Wednesday, December 21, 2011

The Classics

I think it's great that Amazon has a Kindle app for iPhones and Android phones.  I can carry a hundred books in my pocket, and read them whenever I'm unavoidably detained, such as at the doctor's office, dentist's office, optometrist's office, barbershop, etc.  You get the idea.

Of course, I rarely get more than a few pages into one of the classics (They're free!), so I usually wind up starting over again for each new appointment.   I've read the first few pages of Ulysses dozens of times, and I still haven't made it to Lilliput despite countless embarkations.

The drawback to this is that catchphrases get stuck in your head like unwanted melodies, and then pop out at the most inopportune times.  More than once I've had this exchange:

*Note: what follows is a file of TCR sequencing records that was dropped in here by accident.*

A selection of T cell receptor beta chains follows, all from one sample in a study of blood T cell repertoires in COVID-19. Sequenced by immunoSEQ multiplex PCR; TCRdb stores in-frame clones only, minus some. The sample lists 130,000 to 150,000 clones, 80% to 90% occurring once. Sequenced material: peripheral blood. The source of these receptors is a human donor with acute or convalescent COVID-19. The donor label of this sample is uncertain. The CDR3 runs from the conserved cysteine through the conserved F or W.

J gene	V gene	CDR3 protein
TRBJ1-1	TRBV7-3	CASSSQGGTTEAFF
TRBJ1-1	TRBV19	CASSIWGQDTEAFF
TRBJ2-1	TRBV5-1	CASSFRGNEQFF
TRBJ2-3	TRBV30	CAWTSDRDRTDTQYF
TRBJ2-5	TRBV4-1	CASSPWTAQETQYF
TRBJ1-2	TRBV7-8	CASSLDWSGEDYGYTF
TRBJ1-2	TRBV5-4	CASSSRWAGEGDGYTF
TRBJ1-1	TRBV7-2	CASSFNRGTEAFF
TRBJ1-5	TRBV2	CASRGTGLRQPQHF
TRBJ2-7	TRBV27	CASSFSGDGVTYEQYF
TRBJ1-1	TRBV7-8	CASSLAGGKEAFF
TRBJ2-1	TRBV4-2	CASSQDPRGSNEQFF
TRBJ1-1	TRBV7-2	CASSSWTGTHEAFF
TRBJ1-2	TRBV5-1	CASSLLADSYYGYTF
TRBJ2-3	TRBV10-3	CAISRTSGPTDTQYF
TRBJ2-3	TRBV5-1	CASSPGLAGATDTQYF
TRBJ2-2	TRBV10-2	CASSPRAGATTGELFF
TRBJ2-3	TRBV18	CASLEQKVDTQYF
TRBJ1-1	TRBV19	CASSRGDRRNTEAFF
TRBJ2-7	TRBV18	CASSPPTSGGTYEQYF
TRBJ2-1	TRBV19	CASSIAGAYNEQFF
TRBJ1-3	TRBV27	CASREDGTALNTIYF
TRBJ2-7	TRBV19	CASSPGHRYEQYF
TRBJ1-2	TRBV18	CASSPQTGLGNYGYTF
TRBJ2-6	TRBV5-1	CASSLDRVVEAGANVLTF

- Peter?
 - Call me Ishmael.

I have an odd tendency to refer to people as "you fearful Jesuit," with no regard whatsoever to their religious affiliations.

Shakespeare is plentiful in the land of free lit, and is chock full of juicy, tenacious phrases.  So why do I keep falling back on "It is a tale told by an idiot, full of sound and fury and signifying nothing?"

And, of course, these linguistic baubles are most likely to pop out the moment I finally get in to see the doctor, dentist, optometrist, barber, etc.

 - How have you been?
 - It was the best of times, it was the worst of times ...
 - What seems to be the problem?
 - It feels like my gall bladder is divided into three parts.

I wouldn't mind this patina of literacy, but, like a Tourette sufferer, I have no control over when these utterances choose to interject themselves.  Drink me.

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